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Having graduated with a Bachelors degree in Architecture, 2006 from Mumbai University, Manjusha worked under reputed firms in Mumbai and gained extensive experience in residential and commercial projects before building her independent venture in 2011.


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Reinventing interiors through empathetic design

The busy lives that we spend today require us to live indoors 90% of the time. In fact, the majority of
our time is spent at work, and our environment has a tremendous impact on our mood, productivity
and well-being. There’s no denying the fact that interior designers bend over backwards to decide
which materials and products can be used and the way in which people can interact with their
surrounding spaces. Hence, clients are now on the lookout for interior designers that can
incorporate empathetic and well-being principles in their interiors.

What is empathetic design? 

Empathetic design is all about identifying the needs and behaviours of a user that are latent or
unarticulated. It does not focus on the facts of a user like age or location. It rather concentrates on
an individual’s feelings with respect to a product, or his/her motivations in distinct situations. All in
all, it designs spaces that look good as well as feel good.

How to incorporate empathy in interior design? 
Design researcher Froukje Sleeswijk Visser has rounded up 4 essential steps for incorporating
empathy in the design process. Let’s take a quick look at each one of those:

  1. Discovery- Here, the designer is meant to enter client’s world and make contact. The
    objective is to understand where the users are coming from, the challenges they face and
    the feelings associated with those challenges and to try to figure out a solution for them.
  2. Immersion- This is when we uncover the clients’ needs and directly experience their lives,
    contexts, activities, emotional responses, body language and environments in order to
    understand them and their circumstances better. This step is where the true fieldwork takes
    place: visiting the places where clients live to conduct research and create the foundation of
  3. Connection- It’s essential to understand that creating empathy goes beyond listening to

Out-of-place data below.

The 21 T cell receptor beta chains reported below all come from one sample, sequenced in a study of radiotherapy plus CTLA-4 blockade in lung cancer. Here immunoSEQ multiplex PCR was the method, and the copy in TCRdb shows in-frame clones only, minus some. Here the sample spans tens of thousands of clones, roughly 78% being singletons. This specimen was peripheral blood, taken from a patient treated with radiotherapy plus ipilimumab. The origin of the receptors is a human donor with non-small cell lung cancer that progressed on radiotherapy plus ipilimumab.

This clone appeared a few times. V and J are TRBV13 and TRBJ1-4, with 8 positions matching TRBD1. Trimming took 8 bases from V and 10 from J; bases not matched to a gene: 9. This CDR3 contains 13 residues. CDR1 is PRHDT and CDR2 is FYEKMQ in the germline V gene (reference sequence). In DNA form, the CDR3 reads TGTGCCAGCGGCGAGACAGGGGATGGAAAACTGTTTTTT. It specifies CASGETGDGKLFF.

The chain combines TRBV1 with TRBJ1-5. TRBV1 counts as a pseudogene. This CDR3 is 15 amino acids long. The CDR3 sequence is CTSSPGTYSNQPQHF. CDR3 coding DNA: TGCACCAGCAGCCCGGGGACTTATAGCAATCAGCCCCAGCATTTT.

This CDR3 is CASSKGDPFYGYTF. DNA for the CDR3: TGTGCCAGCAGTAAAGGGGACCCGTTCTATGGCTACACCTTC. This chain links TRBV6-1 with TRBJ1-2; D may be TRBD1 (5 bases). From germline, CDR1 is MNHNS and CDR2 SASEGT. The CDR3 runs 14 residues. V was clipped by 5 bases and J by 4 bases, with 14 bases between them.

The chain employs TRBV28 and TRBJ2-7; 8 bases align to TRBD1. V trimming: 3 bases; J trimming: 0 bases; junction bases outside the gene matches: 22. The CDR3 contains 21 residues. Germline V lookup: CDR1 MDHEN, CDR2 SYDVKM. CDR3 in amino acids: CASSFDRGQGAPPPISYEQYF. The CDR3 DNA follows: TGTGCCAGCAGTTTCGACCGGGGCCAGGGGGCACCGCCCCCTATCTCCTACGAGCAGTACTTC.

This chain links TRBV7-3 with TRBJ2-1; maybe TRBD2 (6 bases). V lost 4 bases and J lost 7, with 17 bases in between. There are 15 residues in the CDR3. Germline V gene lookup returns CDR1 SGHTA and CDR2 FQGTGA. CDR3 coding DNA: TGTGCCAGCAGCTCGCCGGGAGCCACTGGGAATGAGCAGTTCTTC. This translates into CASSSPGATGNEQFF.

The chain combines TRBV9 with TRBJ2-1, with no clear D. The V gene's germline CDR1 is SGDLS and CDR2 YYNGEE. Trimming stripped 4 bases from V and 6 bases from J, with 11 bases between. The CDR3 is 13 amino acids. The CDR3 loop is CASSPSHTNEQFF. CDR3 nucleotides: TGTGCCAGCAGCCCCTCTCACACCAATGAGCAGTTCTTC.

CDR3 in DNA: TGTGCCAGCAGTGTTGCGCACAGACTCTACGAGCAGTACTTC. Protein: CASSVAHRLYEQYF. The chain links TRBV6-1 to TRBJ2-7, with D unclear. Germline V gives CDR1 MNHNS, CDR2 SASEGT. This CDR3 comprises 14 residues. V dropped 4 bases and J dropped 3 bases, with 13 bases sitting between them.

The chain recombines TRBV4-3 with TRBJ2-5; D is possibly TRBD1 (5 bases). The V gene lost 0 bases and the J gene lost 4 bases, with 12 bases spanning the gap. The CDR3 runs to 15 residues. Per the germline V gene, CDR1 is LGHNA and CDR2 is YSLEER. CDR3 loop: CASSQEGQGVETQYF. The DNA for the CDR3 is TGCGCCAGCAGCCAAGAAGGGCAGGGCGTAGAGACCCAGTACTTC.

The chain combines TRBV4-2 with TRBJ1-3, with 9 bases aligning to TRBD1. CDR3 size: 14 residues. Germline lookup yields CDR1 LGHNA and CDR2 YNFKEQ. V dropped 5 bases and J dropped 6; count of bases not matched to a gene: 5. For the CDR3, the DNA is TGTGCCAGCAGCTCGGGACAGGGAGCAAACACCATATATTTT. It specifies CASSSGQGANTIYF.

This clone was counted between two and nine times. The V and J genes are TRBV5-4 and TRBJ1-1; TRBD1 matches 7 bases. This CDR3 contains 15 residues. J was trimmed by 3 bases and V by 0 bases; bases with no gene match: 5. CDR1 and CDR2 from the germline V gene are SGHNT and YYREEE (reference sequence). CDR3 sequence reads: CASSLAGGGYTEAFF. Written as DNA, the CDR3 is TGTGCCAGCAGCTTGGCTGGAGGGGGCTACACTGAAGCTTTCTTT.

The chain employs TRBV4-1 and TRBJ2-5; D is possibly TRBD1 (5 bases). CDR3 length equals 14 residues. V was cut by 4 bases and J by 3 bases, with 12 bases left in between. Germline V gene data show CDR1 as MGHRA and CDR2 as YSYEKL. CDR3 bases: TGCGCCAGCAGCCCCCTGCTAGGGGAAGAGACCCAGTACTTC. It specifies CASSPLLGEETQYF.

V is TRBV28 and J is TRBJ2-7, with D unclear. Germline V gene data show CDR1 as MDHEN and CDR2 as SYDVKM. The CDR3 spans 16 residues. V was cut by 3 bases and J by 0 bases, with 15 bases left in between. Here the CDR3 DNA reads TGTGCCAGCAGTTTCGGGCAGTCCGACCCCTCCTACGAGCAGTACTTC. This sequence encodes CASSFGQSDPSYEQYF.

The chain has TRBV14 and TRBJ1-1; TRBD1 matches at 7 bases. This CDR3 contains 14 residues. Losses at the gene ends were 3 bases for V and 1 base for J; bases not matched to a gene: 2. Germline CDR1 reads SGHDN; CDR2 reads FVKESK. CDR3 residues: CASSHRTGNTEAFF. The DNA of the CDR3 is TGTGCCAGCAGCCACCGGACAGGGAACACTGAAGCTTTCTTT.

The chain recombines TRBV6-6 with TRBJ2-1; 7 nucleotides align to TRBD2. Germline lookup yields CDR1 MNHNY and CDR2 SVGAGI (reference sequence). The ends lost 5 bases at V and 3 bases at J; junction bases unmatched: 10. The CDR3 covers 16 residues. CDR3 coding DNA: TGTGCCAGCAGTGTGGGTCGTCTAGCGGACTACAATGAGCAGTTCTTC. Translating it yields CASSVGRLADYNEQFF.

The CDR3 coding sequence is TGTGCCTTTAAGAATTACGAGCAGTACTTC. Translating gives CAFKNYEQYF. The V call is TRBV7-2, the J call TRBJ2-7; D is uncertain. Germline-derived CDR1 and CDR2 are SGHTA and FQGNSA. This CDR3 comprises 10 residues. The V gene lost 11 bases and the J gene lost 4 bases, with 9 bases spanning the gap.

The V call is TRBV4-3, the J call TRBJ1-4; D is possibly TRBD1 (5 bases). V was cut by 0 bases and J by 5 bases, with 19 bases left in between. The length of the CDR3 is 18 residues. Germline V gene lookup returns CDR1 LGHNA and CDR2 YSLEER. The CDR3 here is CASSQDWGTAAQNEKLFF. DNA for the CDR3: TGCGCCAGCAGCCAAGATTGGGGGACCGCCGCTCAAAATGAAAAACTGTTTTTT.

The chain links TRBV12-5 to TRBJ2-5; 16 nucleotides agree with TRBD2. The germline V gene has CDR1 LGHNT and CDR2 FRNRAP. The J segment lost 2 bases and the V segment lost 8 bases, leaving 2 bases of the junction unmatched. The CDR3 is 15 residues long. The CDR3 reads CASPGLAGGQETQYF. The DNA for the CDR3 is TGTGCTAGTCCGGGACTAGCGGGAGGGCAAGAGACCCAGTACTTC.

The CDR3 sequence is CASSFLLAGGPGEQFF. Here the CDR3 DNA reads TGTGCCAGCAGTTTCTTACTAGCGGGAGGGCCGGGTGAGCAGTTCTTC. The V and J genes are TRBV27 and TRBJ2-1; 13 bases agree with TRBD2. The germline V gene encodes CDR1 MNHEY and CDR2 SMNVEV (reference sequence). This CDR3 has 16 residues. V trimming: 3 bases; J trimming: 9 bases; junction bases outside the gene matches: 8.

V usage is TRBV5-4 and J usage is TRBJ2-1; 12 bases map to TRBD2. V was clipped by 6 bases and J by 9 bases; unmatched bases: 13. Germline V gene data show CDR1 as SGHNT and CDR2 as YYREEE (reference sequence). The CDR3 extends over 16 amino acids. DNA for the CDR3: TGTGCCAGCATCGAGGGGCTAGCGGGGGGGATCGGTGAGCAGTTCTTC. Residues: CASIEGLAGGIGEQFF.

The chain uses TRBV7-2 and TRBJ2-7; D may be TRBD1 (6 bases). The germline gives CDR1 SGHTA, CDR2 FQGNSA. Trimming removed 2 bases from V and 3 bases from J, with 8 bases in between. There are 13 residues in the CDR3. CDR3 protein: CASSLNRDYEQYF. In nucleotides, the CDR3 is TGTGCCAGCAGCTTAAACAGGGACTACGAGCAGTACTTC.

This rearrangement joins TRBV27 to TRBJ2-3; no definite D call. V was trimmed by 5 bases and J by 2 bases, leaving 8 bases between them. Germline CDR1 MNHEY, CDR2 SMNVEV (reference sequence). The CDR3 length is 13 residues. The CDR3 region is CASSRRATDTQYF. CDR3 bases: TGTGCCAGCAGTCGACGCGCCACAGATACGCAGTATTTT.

clients or imitating their lives. It’s more about looking at the world through their lens of
    values, history, religion and culture. This step requires you to be curious, to resonate with
    your clients’ situation, step into their shoes and identify with their feelings in and out.
  4. Detachment- The final step needs you to reflect on the work you’ve done so far as a
    designer, the experience and lesson that you’ve derived from it and the ideas that
    resultantly rekindled within us.

In a nutshell, empathetic designs help us ensure that every space supports and enhances human
behaviour because at the end of the day, interior design isn’t solely about what’s trendy – it’s more
about designing an experience. The world at large deserves access to good design, and empathy is
the starting point. Solids and Voids focusses on creating environments that support mental, physical
and emotional wellbeing of the inhabitants.

Your home is a place you go to escape the stresses of work or everyday life, it must evoke a sense of calm and help you recharge and create balance. Using muted tones and restful hues can create a tranquil space and can create an inviting ambiance for the occupants.

The line between indoors and outdoors becomes blurred with windows that open up a relaxing corner to unwind after a long day at work.

Spiritual spaces can help foster a sense of peace and tranquility, and how you decorate a space can have a huge impact on how you feel while you’re in it. A balanced space with a soul-soothing aesthetic can instantly make the inhabitant feel relaxed.

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